Types may be used to identify and describe the specific layout of objects in memory to which those types are ascribed. If a type is ascribed to an object, that object may be said to be an instance of that type. Embodiments of the invention may establish different varieties of type, including "basic types" that may prescribe the layout of objects in memory and potential interactions with those object and "synthetic types," which describe type requirements that a basic type must have.
Basic types may further be classified as "concrete types," which may fully describe the layout of an object and all permitted interactions; "abstract types,"
which may partially describe the layout and permitted interactions (and which thus cannot be instantiated unless as part of a concrete type); and "interface types," which may specify only permitted interactions and may require greater interaction overhead, but require no additional storage overhead in instance objects. Embodiments may support additional variations on types (e.g., concrete concatenations, unions, and arrays of types, forms interface types with higher space but lower time overhead, etc.)  In embodiments of the invention, a more fundamental distinction may be made between "low-level" and "high-level" types. Low-level types may include primitive types such as fixed-size integers and reals, architectural pointers, and combinations of these in array, record, and union types. In contrast, high-level types describe objects with some well-defined, scrutable, and finite format in memory. High-level types may be directly related to some number of other high-level types by a supertype relationship, which may extend the traditional notion of the object-oriented super-/subclass relationship. If type T is a supertype of type S (or, equivalently, S is a subtype of 7), then all storage and interactions associated with type T are also associated with S; in practice this may mean that every instance of type S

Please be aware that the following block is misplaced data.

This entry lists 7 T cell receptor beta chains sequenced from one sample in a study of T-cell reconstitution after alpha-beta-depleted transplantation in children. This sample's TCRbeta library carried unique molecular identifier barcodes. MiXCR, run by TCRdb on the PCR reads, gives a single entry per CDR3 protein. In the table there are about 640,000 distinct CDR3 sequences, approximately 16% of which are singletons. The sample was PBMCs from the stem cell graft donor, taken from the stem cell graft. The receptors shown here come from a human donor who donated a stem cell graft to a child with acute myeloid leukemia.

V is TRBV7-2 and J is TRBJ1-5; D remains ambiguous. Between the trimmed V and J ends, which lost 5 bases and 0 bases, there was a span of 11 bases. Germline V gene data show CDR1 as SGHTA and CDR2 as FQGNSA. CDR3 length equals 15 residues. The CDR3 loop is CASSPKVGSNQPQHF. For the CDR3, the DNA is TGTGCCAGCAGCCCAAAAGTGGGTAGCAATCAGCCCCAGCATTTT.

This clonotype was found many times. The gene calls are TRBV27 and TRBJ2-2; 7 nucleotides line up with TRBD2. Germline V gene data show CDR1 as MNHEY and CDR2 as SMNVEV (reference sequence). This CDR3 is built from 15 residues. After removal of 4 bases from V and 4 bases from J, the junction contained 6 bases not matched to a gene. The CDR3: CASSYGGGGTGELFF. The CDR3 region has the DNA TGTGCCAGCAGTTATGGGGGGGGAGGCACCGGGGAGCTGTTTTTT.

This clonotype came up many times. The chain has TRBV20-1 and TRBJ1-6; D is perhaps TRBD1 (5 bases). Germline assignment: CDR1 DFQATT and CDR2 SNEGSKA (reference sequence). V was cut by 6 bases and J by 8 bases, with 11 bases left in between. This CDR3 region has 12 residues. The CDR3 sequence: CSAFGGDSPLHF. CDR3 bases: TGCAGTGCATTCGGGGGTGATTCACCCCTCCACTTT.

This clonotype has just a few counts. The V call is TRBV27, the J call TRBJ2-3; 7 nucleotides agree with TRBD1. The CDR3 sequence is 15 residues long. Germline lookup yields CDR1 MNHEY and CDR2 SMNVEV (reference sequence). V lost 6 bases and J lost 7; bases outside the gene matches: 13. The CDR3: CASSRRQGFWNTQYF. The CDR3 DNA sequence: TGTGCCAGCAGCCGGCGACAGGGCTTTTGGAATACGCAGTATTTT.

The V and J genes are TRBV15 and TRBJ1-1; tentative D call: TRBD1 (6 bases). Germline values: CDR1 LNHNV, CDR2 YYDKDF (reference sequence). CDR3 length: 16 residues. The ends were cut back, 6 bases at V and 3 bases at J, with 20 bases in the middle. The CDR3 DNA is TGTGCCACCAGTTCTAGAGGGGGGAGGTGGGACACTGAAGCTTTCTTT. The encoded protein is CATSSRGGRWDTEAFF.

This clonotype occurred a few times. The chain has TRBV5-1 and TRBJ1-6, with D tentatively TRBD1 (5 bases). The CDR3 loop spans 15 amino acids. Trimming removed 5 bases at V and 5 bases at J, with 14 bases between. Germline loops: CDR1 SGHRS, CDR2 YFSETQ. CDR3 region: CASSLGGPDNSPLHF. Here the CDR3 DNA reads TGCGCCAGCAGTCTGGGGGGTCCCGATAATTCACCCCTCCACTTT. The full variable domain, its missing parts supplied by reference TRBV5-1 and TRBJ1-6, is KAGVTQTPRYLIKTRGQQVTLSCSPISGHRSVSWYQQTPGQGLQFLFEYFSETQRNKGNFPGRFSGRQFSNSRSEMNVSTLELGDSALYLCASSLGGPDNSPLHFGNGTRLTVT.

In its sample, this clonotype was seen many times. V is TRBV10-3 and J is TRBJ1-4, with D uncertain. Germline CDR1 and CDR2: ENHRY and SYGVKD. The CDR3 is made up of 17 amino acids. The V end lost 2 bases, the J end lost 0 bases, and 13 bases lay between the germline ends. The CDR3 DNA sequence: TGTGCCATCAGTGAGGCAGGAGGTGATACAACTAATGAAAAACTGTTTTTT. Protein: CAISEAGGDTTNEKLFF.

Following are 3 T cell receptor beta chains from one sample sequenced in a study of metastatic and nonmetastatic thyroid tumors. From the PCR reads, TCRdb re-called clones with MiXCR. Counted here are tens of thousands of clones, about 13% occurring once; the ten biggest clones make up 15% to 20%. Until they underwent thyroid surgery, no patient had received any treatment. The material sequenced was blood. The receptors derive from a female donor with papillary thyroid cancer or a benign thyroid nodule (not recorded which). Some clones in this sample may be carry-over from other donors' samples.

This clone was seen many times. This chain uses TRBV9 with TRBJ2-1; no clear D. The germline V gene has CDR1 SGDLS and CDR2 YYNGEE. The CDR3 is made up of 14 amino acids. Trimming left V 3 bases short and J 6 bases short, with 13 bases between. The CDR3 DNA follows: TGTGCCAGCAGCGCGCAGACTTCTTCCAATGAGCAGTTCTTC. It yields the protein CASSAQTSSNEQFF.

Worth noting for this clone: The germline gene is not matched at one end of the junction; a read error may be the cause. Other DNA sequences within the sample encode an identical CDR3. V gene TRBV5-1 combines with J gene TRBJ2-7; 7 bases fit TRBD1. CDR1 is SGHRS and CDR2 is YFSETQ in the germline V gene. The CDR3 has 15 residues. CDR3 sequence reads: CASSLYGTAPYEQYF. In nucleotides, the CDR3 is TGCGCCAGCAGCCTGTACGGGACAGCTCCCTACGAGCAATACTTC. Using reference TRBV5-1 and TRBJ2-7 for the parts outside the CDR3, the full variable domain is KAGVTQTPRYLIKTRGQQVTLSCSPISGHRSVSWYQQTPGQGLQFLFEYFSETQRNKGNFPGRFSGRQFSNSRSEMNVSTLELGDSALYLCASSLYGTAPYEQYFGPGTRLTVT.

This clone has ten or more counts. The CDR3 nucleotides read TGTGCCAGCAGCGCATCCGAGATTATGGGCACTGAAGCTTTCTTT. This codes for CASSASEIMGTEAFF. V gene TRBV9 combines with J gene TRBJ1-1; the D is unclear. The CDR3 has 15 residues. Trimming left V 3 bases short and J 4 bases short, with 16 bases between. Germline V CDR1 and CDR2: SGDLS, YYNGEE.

contains an instance of type T that may be used when referring to storage inherited by S
Closely related to the supertype/subtype relationship is the assignability relationship.
If type T is assignable to type S, then a pointer value referring to an object of type T
may be assigned to a variable that points to type S, or stated differently, S
is a supertype of, or the same type as, T. The statement "S is a subtype of T' may be symbolically represented hereinafter as "S c I", and the statement "S is assignable to 7' as "S T'. Negated forms, "S ct 7- and "S T' may also be used to indicate that S is not a subtype of or assignable to T, respectively. Note that the subtype relationship is transitive; thus for types R, S, and T, if R c S and S
c T, then R c T.
 Every high-level object in the runtime system may have an associated high-level type, and every type in embodiments of the inventive runtime system may have an associated type descriptor object in memory that can be used to inspect the type of arbitrary objects at run time. Introspection provides a programmer with the ability to name and export elements of types for later examination. In addition, first-class type objects may be created dynamically, which may allow the compile-time language environment to be extended arbitrarily at run time, and which may simplify migration of program components. (For example, if host A needs to offload work using type T
to host B, host B may obtain its own copy of type T dynamically and perform that work, without needing to be recompiled or restarted. B may potentially even create a proxy type that may forward back to A when necessary, but which may otherwise appear identical to host A's version of T.)  Another layer of introspection may be added on top of the basic type-as-object layer: Each type object may include descriptions of type members, so that an object's state may be accessed at run time by using language-native names. This may enable a many-threaded or distributed application to be debugged at a higher level than traditional binary-image-based debuggers can handle and may help simplify distribution of an object's functionality between address spaces and applications.
 Embodiments of the type system may support polymorphism, virtual inheritance, and/or interface types, which may enable full interoperability with existing systems using programming languages such as C++, C#, and Java.